The Galaxy S9 and Galaxy S9+ have just passed an important milestone on their way to retail shelves, or at least an official announcement. Both handsets have been certified by the FCC on December 27th, just in time for New Year's. As expected, there is no information on the phones' specs listed in the FCC documents. There's not even a standard design outline in there, which might be because some of the documents were submitted to the FCC way back in mid-November, at a time when the final design may not have been, well, finalized.
Galaxy S9 and Galaxy S9+ by the FCC
The FCC has certified the international unlocked models carrying model number SM-G960F and SM-G965F (for the S9 and S9+ respectively). Naturally, further certifications will be necessary before Samsung can bring the Galaxy S9 and Galaxy S9+ to market, including those by the major carriers in the US. The devices were already being tested by authorities in China, and the FCC is another pit stop on the path to an official launch. It's one of the more important pit stops, though, and the FCC certification suggests things are proceeding as planned as far as development on the two devices is concerned.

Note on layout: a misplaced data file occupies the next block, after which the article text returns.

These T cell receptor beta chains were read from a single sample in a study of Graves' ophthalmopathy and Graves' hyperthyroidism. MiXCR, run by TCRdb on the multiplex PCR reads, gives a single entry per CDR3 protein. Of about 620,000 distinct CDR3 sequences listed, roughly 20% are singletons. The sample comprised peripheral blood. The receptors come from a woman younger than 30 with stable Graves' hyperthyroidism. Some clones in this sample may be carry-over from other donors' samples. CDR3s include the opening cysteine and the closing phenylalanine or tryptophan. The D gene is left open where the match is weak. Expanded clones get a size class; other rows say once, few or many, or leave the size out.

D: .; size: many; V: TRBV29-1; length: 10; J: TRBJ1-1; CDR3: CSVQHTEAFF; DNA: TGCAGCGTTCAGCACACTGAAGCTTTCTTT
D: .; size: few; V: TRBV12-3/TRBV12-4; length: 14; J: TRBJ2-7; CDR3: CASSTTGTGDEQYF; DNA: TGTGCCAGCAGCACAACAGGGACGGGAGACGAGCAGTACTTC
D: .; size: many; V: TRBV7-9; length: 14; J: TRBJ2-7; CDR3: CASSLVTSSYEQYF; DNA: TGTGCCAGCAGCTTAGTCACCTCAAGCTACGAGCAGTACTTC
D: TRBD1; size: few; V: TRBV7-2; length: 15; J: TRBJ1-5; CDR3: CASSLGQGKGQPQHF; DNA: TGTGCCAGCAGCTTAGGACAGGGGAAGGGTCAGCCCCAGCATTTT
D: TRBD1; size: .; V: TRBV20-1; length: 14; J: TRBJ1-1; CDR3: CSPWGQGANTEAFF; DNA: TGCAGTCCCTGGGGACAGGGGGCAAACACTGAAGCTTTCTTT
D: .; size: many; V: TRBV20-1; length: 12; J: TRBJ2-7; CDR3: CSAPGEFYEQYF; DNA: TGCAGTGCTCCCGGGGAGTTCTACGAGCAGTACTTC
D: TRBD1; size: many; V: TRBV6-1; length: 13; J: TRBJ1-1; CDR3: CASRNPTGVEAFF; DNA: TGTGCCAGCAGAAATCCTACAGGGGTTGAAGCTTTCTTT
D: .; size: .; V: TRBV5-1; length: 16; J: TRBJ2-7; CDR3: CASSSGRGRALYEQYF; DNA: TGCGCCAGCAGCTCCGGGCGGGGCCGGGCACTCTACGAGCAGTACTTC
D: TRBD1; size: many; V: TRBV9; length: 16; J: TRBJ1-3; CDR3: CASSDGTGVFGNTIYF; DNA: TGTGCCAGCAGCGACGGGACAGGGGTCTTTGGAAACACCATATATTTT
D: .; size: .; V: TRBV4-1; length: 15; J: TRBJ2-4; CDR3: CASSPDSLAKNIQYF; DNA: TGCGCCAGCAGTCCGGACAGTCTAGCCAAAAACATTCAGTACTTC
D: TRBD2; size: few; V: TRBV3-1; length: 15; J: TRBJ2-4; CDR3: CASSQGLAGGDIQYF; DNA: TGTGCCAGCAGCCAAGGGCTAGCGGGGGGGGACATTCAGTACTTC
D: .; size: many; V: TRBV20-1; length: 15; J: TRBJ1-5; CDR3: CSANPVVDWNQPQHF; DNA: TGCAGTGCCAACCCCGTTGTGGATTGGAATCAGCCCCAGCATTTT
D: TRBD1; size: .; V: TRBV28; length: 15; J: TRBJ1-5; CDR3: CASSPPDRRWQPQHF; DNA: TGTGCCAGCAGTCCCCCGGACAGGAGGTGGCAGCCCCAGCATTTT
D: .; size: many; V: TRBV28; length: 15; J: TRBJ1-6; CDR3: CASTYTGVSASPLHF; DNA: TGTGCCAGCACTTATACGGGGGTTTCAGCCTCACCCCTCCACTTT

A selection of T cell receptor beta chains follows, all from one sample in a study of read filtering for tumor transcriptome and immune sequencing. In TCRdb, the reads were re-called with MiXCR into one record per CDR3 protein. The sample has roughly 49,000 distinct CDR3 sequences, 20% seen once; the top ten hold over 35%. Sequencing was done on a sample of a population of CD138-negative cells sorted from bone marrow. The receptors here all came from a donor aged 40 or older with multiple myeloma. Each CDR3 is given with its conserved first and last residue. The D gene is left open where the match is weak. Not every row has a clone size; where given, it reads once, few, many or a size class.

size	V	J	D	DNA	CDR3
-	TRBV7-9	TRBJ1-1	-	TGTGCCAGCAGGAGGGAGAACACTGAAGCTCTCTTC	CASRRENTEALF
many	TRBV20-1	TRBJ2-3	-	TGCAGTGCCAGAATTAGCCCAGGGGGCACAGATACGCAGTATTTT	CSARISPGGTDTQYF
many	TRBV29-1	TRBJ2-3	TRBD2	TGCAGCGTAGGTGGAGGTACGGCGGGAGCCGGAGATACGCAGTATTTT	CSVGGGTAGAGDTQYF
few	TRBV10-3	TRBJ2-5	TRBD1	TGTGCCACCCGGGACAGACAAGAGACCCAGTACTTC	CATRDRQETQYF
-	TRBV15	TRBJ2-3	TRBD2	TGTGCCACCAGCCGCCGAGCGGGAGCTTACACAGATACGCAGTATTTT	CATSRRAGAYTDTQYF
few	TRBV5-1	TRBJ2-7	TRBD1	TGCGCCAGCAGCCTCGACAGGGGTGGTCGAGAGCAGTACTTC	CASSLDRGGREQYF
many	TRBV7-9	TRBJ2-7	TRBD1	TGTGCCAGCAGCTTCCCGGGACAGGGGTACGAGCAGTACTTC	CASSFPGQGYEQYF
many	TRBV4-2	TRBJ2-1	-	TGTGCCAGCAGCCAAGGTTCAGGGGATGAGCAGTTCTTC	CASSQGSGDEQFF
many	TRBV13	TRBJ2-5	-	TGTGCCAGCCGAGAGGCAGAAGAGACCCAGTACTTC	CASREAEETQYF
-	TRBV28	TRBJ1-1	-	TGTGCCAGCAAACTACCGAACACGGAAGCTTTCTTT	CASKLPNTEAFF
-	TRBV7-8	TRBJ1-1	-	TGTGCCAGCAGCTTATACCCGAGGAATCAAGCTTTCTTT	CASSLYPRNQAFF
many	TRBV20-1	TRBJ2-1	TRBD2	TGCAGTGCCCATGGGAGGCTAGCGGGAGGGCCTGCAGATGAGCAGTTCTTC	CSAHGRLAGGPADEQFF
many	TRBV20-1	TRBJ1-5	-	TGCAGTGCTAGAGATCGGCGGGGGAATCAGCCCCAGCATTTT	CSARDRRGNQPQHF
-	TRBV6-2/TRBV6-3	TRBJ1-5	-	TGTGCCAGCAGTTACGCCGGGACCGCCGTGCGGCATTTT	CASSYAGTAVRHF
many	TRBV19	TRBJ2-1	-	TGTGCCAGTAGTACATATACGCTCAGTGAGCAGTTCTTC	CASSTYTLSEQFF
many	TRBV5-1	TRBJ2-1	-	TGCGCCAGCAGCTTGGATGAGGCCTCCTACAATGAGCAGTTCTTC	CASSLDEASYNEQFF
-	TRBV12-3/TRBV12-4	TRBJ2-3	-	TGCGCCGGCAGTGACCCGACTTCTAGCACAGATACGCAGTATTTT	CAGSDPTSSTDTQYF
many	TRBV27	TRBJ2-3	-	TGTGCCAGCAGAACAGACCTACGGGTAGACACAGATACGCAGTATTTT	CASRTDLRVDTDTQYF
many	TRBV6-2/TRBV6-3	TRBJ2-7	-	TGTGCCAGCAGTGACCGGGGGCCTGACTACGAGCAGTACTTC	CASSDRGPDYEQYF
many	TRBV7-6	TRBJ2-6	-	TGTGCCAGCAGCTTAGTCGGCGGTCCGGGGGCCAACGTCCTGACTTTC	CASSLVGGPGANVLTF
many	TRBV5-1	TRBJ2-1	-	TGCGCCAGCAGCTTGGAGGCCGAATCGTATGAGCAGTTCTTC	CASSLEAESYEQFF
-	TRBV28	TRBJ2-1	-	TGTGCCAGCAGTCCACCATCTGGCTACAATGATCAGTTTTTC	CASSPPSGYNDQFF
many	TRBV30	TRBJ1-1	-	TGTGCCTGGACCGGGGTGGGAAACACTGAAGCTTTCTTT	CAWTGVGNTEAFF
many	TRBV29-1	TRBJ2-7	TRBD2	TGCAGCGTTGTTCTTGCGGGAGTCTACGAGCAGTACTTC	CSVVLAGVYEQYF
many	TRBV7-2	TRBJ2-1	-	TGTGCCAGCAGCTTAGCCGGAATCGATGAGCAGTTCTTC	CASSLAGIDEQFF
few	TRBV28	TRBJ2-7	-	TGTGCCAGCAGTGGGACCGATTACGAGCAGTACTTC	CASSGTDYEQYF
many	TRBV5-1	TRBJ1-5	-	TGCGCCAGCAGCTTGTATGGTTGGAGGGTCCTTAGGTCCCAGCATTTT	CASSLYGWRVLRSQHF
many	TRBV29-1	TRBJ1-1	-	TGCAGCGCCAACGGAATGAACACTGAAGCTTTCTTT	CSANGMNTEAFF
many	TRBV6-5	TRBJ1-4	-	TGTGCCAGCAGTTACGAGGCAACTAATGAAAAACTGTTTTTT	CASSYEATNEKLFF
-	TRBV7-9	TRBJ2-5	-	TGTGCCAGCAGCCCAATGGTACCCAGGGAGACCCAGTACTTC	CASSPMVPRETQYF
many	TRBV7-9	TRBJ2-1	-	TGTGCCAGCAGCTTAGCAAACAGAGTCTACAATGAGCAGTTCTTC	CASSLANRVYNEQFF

Does the December certification also mean that the Galaxy S9 could be unveiled early, as some rumors have suggested? Not really, especially if we consider the additional time Samsung is taking for making sure the batteries inside its flagships are safe after the Galaxy Note 7 debacle. Not to mention recent rumors have pegged the S9's launch for MWC 2018, and there's no logical reason for Samsung to mess with the launch schedule of its mainstream flagship line.